On the other hand, in coordinated market contexts, characterized by traditions of statecraft, coordinated or state-guided approaches to economic change, and strong policy networks linking state and business, globalization has generally enabled both governments and business to manage openness in line with pro-producer preferences and the goals of strengthening the national economy (Weiss, 1998). As further substantive research casts light on the mediating role of domestic institutions, we may learn more about the triangular relationship concerning the logics of constraint, enablement, and institutional response.

 The Keynesian theory

 One  conclusion  that  derives  from  the  classical  theory  is  that  in  the  long  run, unemployment is not possible, the market for labor would have adjusted to clear. In the 1920s and 1930s, the whole world something called the great depression. Prices of commodities went down, production went down, and unemployment increased drastically. For  Keynes, who  was  living  at  that  time,  the  classical  theory seemed nonsensical due to the fact that there was mass unemployment, which persisted for a long period. In his book; The General Theory of Employment, Interest and Money, he gave an explanation of how he felt it was possible to have persistent unemployment in the long run. His overriding conclusion was that the level of output in the economy depended very largely on the level of demand, not just for the individual commodity, but rather the aggregate demand for the entire economy. He argued that without adequate demand, producers will not produce enough to keep everyone employed. He concluded that it might be necessary for agents such as governments to intervene in the workings of the general economy to make sure that the markets are pushed to the desirable equilibria. Much of the current thinking in economics has been influenced by Keynesian theory.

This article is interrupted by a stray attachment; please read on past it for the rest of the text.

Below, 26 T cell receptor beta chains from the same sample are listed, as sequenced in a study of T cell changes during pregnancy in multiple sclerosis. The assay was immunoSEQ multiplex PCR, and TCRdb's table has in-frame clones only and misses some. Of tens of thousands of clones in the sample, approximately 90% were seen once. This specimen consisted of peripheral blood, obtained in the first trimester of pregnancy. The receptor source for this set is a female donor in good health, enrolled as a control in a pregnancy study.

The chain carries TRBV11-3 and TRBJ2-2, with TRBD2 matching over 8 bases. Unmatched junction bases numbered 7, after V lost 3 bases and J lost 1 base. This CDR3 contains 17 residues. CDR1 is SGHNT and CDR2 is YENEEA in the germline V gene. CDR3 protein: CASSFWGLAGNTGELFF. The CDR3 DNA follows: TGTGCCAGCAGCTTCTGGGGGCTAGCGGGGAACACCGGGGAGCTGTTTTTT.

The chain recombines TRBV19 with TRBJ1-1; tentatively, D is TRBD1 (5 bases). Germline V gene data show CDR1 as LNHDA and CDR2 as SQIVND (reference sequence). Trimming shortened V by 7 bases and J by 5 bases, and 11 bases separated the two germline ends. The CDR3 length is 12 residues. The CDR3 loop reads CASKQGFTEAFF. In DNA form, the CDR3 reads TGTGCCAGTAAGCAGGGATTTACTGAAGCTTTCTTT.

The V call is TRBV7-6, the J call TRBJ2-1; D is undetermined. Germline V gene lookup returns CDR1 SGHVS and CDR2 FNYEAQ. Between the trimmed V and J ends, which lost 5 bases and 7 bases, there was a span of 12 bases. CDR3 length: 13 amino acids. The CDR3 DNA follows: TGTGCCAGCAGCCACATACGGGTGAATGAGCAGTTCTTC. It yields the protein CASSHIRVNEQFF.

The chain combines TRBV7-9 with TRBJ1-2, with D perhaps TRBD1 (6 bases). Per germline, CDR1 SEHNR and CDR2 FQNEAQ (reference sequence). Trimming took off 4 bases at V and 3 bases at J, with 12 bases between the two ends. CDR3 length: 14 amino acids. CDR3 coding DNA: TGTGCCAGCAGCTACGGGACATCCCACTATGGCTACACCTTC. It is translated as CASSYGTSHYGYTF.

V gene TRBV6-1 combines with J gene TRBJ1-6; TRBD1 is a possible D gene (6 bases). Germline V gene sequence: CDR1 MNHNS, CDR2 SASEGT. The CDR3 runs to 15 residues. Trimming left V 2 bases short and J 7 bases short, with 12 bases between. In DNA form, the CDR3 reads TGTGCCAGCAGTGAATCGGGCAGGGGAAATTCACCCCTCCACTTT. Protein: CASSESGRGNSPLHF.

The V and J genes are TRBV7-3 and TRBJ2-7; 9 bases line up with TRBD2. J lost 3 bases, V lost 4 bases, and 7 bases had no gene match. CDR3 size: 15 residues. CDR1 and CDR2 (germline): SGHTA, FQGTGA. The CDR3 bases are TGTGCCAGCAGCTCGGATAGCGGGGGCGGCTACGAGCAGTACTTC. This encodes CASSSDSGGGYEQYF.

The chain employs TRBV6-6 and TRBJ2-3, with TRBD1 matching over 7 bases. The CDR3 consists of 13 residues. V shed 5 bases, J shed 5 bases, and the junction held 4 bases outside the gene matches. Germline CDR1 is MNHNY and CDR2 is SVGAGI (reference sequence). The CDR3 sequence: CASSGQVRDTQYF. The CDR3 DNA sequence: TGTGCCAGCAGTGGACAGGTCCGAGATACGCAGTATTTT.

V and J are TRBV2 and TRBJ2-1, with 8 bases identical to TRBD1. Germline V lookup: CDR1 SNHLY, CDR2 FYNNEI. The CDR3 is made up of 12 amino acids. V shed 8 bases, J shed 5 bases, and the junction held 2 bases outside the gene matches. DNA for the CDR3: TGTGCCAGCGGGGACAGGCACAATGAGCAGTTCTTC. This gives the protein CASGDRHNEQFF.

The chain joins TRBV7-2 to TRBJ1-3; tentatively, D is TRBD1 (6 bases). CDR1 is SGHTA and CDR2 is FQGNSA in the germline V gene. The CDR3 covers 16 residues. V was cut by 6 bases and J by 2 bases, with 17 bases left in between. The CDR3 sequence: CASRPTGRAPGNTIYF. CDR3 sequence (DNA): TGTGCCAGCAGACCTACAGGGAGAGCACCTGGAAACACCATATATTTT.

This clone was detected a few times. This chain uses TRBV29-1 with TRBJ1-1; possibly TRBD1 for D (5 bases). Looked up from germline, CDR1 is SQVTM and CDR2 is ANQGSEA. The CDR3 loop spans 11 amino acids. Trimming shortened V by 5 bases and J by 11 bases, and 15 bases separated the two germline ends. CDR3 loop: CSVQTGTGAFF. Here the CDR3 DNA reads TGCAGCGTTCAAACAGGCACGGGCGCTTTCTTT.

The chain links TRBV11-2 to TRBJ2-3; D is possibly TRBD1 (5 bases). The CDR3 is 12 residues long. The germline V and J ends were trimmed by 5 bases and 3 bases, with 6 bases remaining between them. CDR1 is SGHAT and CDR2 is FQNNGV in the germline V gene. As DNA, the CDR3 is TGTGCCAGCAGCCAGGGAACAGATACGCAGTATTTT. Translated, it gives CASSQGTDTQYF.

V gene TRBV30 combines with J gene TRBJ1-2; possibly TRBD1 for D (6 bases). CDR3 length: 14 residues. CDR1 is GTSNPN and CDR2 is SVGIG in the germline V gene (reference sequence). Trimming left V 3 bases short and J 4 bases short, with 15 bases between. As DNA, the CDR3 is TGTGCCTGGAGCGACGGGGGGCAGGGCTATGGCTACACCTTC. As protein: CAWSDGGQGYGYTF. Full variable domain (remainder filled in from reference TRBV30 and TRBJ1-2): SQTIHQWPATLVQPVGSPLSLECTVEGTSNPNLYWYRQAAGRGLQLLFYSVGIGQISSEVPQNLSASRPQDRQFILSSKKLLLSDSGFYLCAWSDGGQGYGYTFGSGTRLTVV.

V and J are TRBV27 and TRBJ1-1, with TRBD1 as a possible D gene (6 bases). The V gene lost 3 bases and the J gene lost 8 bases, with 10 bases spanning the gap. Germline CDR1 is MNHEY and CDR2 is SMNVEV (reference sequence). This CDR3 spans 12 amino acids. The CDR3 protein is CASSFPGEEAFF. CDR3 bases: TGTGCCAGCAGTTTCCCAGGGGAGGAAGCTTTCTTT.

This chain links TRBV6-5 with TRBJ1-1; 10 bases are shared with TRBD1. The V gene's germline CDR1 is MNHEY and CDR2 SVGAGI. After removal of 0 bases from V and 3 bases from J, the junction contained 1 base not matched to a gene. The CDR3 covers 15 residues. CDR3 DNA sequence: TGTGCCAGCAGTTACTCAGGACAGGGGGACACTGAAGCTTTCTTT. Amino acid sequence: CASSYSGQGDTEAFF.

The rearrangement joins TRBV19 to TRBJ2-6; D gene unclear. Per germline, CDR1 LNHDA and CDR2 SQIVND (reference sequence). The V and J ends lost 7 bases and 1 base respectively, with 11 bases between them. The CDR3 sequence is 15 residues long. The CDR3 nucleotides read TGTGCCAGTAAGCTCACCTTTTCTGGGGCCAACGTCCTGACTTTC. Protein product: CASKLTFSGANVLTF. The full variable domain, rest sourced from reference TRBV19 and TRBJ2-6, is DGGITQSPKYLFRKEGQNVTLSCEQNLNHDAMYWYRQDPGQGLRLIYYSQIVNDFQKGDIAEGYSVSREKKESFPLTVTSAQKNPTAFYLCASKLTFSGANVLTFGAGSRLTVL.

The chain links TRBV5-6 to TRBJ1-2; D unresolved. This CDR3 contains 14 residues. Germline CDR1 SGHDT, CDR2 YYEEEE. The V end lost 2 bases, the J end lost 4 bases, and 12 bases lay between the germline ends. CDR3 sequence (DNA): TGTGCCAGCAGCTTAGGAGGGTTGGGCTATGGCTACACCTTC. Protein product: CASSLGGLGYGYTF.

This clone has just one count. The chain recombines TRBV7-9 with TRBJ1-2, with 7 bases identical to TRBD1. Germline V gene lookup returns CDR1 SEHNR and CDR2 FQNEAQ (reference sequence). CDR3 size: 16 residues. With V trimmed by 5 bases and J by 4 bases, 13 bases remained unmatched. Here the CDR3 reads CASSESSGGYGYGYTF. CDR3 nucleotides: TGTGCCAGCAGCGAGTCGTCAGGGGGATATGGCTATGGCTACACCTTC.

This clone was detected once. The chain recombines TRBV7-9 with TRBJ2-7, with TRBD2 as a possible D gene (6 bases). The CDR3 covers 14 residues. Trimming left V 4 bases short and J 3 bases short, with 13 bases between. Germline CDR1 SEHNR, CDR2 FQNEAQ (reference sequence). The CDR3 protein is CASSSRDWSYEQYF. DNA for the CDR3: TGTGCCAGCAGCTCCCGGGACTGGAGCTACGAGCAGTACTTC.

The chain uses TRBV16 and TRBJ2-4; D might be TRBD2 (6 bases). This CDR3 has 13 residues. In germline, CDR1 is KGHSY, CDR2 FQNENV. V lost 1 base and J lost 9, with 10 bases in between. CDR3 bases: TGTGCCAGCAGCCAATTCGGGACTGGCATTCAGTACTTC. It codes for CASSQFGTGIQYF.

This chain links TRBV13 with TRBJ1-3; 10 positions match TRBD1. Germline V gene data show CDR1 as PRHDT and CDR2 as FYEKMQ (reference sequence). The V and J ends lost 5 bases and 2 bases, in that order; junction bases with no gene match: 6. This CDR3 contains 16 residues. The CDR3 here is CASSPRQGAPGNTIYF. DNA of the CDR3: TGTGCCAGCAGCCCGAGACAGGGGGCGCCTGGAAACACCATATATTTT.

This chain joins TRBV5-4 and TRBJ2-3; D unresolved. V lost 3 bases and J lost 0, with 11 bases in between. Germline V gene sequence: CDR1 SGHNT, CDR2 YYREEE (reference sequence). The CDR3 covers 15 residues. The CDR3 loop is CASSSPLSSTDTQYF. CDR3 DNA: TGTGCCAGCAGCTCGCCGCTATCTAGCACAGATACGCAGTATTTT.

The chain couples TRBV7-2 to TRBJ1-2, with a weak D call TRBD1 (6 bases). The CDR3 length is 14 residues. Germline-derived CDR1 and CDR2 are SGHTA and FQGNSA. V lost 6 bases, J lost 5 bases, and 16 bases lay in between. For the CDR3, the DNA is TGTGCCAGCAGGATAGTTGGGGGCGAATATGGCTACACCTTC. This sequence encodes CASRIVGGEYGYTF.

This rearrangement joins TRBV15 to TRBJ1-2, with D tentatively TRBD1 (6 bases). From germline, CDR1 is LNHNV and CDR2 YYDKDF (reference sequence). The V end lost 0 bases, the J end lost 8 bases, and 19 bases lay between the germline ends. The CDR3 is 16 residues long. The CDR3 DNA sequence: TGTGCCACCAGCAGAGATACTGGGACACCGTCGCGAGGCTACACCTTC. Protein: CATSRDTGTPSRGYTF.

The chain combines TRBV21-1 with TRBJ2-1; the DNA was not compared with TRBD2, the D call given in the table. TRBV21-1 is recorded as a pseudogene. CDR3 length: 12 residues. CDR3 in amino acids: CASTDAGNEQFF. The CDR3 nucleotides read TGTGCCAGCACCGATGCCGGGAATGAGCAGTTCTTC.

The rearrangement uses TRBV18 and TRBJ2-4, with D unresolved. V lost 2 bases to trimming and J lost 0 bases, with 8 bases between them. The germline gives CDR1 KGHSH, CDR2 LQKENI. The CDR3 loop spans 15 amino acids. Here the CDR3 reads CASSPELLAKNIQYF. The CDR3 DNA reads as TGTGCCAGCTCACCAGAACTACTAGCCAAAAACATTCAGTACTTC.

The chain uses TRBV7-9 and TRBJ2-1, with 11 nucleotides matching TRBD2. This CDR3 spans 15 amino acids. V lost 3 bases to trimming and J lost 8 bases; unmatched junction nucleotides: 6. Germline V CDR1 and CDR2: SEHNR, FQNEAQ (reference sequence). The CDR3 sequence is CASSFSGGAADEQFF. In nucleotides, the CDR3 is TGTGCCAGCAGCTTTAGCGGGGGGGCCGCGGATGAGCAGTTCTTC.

Conclusion

 Specialization and trade are absolutely essential to widespread prosperity. Not only does  specialization  improve  each  worker’s  capacity  to  produce,  but  when  done according to producers‘ comparative advantage, specialization ensures that each good and service is produced at the lowest possible cost. And competition among producers spurs not only a continual quest for further improvements in production efficiency but also  the  necessity  of  each  producer  eventually  to  share  the  value  of  these improvements with  consumers in  the  form of  lower  prices. Restricting consumers‘ choices to those products produced within a particular country, in addition to restricting the degree to which labor can specialize, artificially chokes off this competition. Any creative ideas that foreign entrepreneurs might contribute about how to improve product quality or production efficiency are excluded by government policy from the domestic market.